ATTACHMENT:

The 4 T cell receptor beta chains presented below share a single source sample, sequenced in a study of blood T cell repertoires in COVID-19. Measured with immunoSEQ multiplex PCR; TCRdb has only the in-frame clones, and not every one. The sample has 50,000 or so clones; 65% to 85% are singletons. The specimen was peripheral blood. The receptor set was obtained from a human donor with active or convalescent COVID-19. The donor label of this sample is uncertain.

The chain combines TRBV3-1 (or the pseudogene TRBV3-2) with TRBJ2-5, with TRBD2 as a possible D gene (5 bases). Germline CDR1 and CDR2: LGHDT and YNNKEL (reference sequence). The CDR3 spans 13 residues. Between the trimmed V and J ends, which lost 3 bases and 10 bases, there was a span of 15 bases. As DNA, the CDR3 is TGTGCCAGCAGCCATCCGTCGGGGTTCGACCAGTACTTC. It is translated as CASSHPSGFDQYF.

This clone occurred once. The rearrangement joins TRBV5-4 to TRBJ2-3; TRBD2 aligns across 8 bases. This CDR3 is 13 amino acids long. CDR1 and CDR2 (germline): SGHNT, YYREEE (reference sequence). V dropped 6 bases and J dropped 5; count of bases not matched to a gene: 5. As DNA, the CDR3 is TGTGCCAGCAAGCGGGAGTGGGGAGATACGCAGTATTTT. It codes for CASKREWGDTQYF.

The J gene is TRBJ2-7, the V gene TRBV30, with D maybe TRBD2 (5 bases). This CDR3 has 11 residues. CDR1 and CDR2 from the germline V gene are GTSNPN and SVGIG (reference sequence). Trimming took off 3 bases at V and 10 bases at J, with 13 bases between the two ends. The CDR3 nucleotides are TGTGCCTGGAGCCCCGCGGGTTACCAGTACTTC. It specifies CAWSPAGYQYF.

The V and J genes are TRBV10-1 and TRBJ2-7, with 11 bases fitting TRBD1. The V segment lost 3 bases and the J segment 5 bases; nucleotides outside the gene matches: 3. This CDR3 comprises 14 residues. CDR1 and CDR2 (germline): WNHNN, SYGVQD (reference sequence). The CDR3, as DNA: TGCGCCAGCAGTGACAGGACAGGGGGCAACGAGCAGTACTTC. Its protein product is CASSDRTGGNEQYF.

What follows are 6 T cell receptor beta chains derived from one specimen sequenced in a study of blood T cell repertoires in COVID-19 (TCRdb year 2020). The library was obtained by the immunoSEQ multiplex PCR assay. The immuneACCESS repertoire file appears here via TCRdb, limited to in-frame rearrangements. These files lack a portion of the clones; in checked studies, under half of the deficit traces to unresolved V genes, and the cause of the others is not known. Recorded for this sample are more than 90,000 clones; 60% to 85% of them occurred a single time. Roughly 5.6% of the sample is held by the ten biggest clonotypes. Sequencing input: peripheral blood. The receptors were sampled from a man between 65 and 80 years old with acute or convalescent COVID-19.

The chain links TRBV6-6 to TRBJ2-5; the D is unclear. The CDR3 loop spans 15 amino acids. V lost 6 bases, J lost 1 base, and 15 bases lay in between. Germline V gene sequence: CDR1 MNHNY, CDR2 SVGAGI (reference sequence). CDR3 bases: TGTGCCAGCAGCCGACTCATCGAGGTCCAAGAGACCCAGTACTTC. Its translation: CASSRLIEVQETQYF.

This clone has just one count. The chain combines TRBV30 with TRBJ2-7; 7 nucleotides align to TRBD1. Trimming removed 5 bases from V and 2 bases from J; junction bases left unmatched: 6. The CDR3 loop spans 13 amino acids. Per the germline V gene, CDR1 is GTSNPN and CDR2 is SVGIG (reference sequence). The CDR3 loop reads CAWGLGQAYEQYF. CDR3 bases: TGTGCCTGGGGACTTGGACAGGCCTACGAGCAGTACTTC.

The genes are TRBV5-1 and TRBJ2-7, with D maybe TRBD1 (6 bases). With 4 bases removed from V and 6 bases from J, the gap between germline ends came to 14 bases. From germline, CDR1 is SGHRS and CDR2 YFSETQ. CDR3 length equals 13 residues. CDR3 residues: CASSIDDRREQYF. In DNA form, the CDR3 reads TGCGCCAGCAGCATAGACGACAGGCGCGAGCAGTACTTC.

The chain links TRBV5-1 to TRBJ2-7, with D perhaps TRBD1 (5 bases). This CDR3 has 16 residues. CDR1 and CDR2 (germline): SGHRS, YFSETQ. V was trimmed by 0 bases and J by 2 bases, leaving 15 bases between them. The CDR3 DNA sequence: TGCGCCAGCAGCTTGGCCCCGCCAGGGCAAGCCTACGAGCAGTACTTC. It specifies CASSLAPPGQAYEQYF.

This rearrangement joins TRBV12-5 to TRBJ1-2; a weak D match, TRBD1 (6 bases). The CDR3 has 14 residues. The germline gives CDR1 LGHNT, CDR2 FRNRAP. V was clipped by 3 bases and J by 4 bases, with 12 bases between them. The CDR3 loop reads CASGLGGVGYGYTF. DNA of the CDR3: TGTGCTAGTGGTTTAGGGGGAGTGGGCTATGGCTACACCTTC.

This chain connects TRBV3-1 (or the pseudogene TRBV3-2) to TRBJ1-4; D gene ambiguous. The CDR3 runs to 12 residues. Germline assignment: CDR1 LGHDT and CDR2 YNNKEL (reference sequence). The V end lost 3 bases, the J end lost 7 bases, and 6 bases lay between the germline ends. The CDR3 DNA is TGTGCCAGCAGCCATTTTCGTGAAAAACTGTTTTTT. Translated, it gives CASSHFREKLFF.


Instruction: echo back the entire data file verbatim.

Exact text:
The 4 T cell receptor beta chains presented below share a single source sample, sequenced in a study of blood T cell repertoires in COVID-19. Measured with immunoSEQ multiplex PCR; TCRdb has only the in-frame clones, and not every one. The sample has 50,000 or so clones; 65% to 85% are singletons. The specimen was peripheral blood. The receptor set was obtained from a human donor with active or convalescent COVID-19. The donor label of this sample is uncertain.

The chain combines TRBV3-1 (or the pseudogene TRBV3-2) with TRBJ2-5, with TRBD2 as a possible D gene (5 bases). Germline CDR1 and CDR2: LGHDT and YNNKEL (reference sequence). The CDR3 spans 13 residues. Between the trimmed V and J ends, which lost 3 bases and 10 bases, there was a span of 15 bases. As DNA, the CDR3 is TGTGCCAGCAGCCATCCGTCGGGGTTCGACCAGTACTTC. It is translated as CASSHPSGFDQYF.

This clone occurred once. The rearrangement joins TRBV5-4 to TRBJ2-3; TRBD2 aligns across 8 bases. This CDR3 is 13 amino acids long. CDR1 and CDR2 (germline): SGHNT, YYREEE (reference sequence). V dropped 6 bases and J dropped 5; count of bases not matched to a gene: 5. As DNA, the CDR3 is TGTGCCAGCAAGCGGGAGTGGGGAGATACGCAGTATTTT. It codes for CASKREWGDTQYF.

The J gene is TRBJ2-7, the V gene TRBV30, with D maybe TRBD2 (5 bases). This CDR3 has 11 residues. CDR1 and CDR2 from the germline V gene are GTSNPN and SVGIG (reference sequence). Trimming took off 3 bases at V and 10 bases at J, with 13 bases between the two ends. The CDR3 nucleotides are TGTGCCTGGAGCCCCGCGGGTTACCAGTACTTC. It specifies CAWSPAGYQYF.

The V and J genes are TRBV10-1 and TRBJ2-7, with 11 bases fitting TRBD1. The V segment lost 3 bases and the J segment 5 bases; nucleotides outside the gene matches: 3. This CDR3 comprises 14 residues. CDR1 and CDR2 (germline): WNHNN, SYGVQD (reference sequence). The CDR3, as DNA: TGCGCCAGCAGTGACAGGACAGGGGGCAACGAGCAGTACTTC. Its protein product is CASSDRTGGNEQYF.

What follows are 6 T cell receptor beta chains derived from one specimen sequenced in a study of blood T cell repertoires in COVID-19 (TCRdb year 2020). The library was obtained by the immunoSEQ multiplex PCR assay. The immuneACCESS repertoire file appears here via TCRdb, limited to in-frame rearrangements. These files lack a portion of the clones; in checked studies, under half of the deficit traces to unresolved V genes, and the cause of the others is not known. Recorded for this sample are more than 90,000 clones; 60% to 85% of them occurred a single time. Roughly 5.6% of the sample is held by the ten biggest clonotypes. Sequencing input: peripheral blood. The receptors were sampled from a man between 65 and 80 years old with acute or convalescent COVID-19.

The chain links TRBV6-6 to TRBJ2-5; the D is unclear. The CDR3 loop spans 15 amino acids. V lost 6 bases, J lost 1 base, and 15 bases lay in between. Germline V gene sequence: CDR1 MNHNY, CDR2 SVGAGI (reference sequence). CDR3 bases: TGTGCCAGCAGCCGACTCATCGAGGTCCAAGAGACCCAGTACTTC. Its translation: CASSRLIEVQETQYF.

This clone has just one count. The chain combines TRBV30 with TRBJ2-7; 7 nucleotides align to TRBD1. Trimming removed 5 bases from V and 2 bases from J; junction bases left unmatched: 6. The CDR3 loop spans 13 amino acids. Per the germline V gene, CDR1 is GTSNPN and CDR2 is SVGIG (reference sequence). The CDR3 loop reads CAWGLGQAYEQYF. CDR3 bases: TGTGCCTGGGGACTTGGACAGGCCTACGAGCAGTACTTC.

The genes are TRBV5-1 and TRBJ2-7, with D maybe TRBD1 (6 bases). With 4 bases removed from V and 6 bases from J, the gap between germline ends came to 14 bases. From germline, CDR1 is SGHRS and CDR2 YFSETQ. CDR3 length equals 13 residues. CDR3 residues: CASSIDDRREQYF. In DNA form, the CDR3 reads TGCGCCAGCAGCATAGACGACAGGCGCGAGCAGTACTTC.

The chain links TRBV5-1 to TRBJ2-7, with D perhaps TRBD1 (5 bases). This CDR3 has 16 residues. CDR1 and CDR2 (germline): SGHRS, YFSETQ. V was trimmed by 0 bases and J by 2 bases, leaving 15 bases between them. The CDR3 DNA sequence: TGCGCCAGCAGCTTGGCCCCGCCAGGGCAAGCCTACGAGCAGTACTTC. It specifies CASSLAPPGQAYEQYF.

This rearrangement joins TRBV12-5 to TRBJ1-2; a weak D match, TRBD1 (6 bases). The CDR3 has 14 residues. The germline gives CDR1 LGHNT, CDR2 FRNRAP. V was clipped by 3 bases and J by 4 bases, with 12 bases between them. The CDR3 loop reads CASGLGGVGYGYTF. DNA of the CDR3: TGTGCTAGTGGTTTAGGGGGAGTGGGCTATGGCTACACCTTC.

This chain connects TRBV3-1 (or the pseudogene TRBV3-2) to TRBJ1-4; D gene ambiguous. The CDR3 runs to 12 residues. Germline assignment: CDR1 LGHDT and CDR2 YNNKEL (reference sequence). The V end lost 3 bases, the J end lost 7 bases, and 6 bases lay between the germline ends. The CDR3 DNA is TGTGCCAGCAGCCATTTTCGTGAAAAACTGTTTTTT. Translated, it gives CASSHFREKLFF.